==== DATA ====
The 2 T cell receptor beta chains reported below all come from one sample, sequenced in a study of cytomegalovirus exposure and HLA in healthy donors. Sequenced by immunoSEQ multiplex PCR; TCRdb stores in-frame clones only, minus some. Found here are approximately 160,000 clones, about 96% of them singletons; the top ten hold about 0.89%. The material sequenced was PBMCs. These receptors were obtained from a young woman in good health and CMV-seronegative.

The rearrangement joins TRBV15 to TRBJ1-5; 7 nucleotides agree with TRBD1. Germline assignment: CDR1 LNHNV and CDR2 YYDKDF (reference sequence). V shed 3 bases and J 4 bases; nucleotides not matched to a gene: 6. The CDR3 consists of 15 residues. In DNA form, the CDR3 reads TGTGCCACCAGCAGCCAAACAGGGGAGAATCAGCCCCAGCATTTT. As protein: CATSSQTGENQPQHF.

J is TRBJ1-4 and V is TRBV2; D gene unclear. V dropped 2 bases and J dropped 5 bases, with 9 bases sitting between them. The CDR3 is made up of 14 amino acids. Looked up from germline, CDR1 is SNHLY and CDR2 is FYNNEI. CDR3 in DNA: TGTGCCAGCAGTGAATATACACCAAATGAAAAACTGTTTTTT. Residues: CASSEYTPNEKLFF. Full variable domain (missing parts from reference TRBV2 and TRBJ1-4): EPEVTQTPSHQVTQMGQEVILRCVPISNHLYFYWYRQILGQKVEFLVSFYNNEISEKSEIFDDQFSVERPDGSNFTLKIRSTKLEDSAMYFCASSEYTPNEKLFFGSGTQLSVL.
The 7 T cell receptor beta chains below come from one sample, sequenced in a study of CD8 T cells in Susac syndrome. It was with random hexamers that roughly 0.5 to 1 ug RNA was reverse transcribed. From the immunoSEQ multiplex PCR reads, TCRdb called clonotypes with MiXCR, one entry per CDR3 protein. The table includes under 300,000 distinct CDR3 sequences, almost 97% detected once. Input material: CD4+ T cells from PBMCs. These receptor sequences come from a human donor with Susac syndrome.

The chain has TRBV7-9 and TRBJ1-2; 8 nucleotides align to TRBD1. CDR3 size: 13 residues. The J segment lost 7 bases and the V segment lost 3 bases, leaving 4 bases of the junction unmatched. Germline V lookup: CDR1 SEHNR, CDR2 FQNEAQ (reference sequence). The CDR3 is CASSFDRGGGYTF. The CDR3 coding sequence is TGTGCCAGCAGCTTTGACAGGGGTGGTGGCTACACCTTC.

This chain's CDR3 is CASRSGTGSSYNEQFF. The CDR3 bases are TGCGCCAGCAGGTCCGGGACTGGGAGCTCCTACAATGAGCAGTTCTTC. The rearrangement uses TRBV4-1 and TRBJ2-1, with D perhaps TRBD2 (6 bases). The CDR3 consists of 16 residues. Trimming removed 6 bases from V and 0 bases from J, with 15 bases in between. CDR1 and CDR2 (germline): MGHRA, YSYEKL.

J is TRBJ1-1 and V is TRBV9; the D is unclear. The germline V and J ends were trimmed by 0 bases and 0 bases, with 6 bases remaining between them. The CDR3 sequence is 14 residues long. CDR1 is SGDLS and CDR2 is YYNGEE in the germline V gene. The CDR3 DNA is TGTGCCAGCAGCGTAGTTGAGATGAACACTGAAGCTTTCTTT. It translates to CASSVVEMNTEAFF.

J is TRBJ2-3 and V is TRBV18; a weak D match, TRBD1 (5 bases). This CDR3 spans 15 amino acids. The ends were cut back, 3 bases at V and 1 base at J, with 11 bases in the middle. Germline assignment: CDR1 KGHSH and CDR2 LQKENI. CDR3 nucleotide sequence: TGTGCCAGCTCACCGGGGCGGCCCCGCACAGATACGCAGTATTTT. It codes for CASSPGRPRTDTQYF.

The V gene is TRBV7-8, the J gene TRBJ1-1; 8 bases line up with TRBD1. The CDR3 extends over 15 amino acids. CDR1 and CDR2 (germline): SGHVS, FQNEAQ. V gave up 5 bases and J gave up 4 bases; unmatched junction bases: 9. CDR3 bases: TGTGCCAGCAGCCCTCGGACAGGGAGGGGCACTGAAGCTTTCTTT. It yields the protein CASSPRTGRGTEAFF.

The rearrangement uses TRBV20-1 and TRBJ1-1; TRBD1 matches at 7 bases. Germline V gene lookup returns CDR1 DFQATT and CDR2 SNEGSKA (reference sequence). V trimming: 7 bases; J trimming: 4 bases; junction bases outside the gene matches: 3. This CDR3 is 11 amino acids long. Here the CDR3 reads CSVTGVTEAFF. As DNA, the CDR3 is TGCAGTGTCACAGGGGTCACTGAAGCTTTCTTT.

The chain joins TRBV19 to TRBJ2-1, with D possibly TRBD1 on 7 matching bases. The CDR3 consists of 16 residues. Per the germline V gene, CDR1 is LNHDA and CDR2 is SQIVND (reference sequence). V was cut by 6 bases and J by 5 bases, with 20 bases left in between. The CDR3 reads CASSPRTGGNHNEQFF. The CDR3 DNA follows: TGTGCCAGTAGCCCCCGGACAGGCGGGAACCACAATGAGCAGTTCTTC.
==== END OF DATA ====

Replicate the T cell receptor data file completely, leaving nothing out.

The 2 T cell receptor beta chains reported below all come from one sample, sequenced in a study of cytomegalovirus exposure and HLA in healthy donors. Sequenced by immunoSEQ multiplex PCR; TCRdb stores in-frame clones only, minus some. Found here are approximately 160,000 clones, about 96% of them singletons; the top ten hold about 0.89%. The material sequenced was PBMCs. These receptors were obtained from a young woman in good health and CMV-seronegative.

The rearrangement joins TRBV15 to TRBJ1-5; 7 nucleotides agree with TRBD1. Germline assignment: CDR1 LNHNV and CDR2 YYDKDF (reference sequence). V shed 3 bases and J 4 bases; nucleotides not matched to a gene: 6. The CDR3 consists of 15 residues. In DNA form, the CDR3 reads TGTGCCACCAGCAGCCAAACAGGGGAGAATCAGCCCCAGCATTTT. As protein: CATSSQTGENQPQHF.

J is TRBJ1-4 and V is TRBV2; D gene unclear. V dropped 2 bases and J dropped 5 bases, with 9 bases sitting between them. The CDR3 is made up of 14 amino acids. Looked up from germline, CDR1 is SNHLY and CDR2 is FYNNEI. CDR3 in DNA: TGTGCCAGCAGTGAATATACACCAAATGAAAAACTGTTTTTT. Residues: CASSEYTPNEKLFF. Full variable domain (missing parts from reference TRBV2 and TRBJ1-4): EPEVTQTPSHQVTQMGQEVILRCVPISNHLYFYWYRQILGQKVEFLVSFYNNEISEKSEIFDDQFSVERPDGSNFTLKIRSTKLEDSAMYFCASSEYTPNEKLFFGSGTQLSVL.
The 7 T cell receptor beta chains below come from one sample, sequenced in a study of CD8 T cells in Susac syndrome. It was with random hexamers that roughly 0.5 to 1 ug RNA was reverse transcribed. From the immunoSEQ multiplex PCR reads, TCRdb called clonotypes with MiXCR, one entry per CDR3 protein. The table includes under 300,000 distinct CDR3 sequences, almost 97% detected once. Input material: CD4+ T cells from PBMCs. These receptor sequences come from a human donor with Susac syndrome.

The chain has TRBV7-9 and TRBJ1-2; 8 nucleotides align to TRBD1. CDR3 size: 13 residues. The J segment lost 7 bases and the V segment lost 3 bases, leaving 4 bases of the junction unmatched. Germline V lookup: CDR1 SEHNR, CDR2 FQNEAQ (reference sequence). The CDR3 is CASSFDRGGGYTF. The CDR3 coding sequence is TGTGCCAGCAGCTTTGACAGGGGTGGTGGCTACACCTTC.

This chain's CDR3 is CASRSGTGSSYNEQFF. The CDR3 bases are TGCGCCAGCAGGTCCGGGACTGGGAGCTCCTACAATGAGCAGTTCTTC. The rearrangement uses TRBV4-1 and TRBJ2-1, with D perhaps TRBD2 (6 bases). The CDR3 consists of 16 residues. Trimming removed 6 bases from V and 0 bases from J, with 15 bases in between. CDR1 and CDR2 (germline): MGHRA, YSYEKL.

J is TRBJ1-1 and V is TRBV9; the D is unclear. The germline V and J ends were trimmed by 0 bases and 0 bases, with 6 bases remaining between them. The CDR3 sequence is 14 residues long. CDR1 is SGDLS and CDR2 is YYNGEE in the germline V gene. The CDR3 DNA is TGTGCCAGCAGCGTAGTTGAGATGAACACTGAAGCTTTCTTT. It translates to CASSVVEMNTEAFF.

J is TRBJ2-3 and V is TRBV18; a weak D match, TRBD1 (5 bases). This CDR3 spans 15 amino acids. The ends were cut back, 3 bases at V and 1 base at J, with 11 bases in the middle. Germline assignment: CDR1 KGHSH and CDR2 LQKENI. CDR3 nucleotide sequence: TGTGCCAGCTCACCGGGGCGGCCCCGCACAGATACGCAGTATTTT. It codes for CASSPGRPRTDTQYF.

The V gene is TRBV7-8, the J gene TRBJ1-1; 8 bases line up with TRBD1. The CDR3 extends over 15 amino acids. CDR1 and CDR2 (germline): SGHVS, FQNEAQ. V gave up 5 bases and J gave up 4 bases; unmatched junction bases: 9. CDR3 bases: TGTGCCAGCAGCCCTCGGACAGGGAGGGGCACTGAAGCTTTCTTT. It yields the protein CASSPRTGRGTEAFF.

The rearrangement uses TRBV20-1 and TRBJ1-1; TRBD1 matches at 7 bases. Germline V gene lookup returns CDR1 DFQATT and CDR2 SNEGSKA (reference sequence). V trimming: 7 bases; J trimming: 4 bases; junction bases outside the gene matches: 3. This CDR3 is 11 amino acids long. Here the CDR3 reads CSVTGVTEAFF. As DNA, the CDR3 is TGCAGTGTCACAGGGGTCACTGAAGCTTTCTTT.

The chain joins TRBV19 to TRBJ2-1, with D possibly TRBD1 on 7 matching bases. The CDR3 consists of 16 residues. Per the germline V gene, CDR1 is LNHDA and CDR2 is SQIVND (reference sequence). V was cut by 6 bases and J by 5 bases, with 20 bases left in between. The CDR3 reads CASSPRTGGNHNEQFF. The CDR3 DNA follows: TGTGCCAGTAGCCCCCGGACAGGCGGGAACCACAATGAGCAGTTCTTC.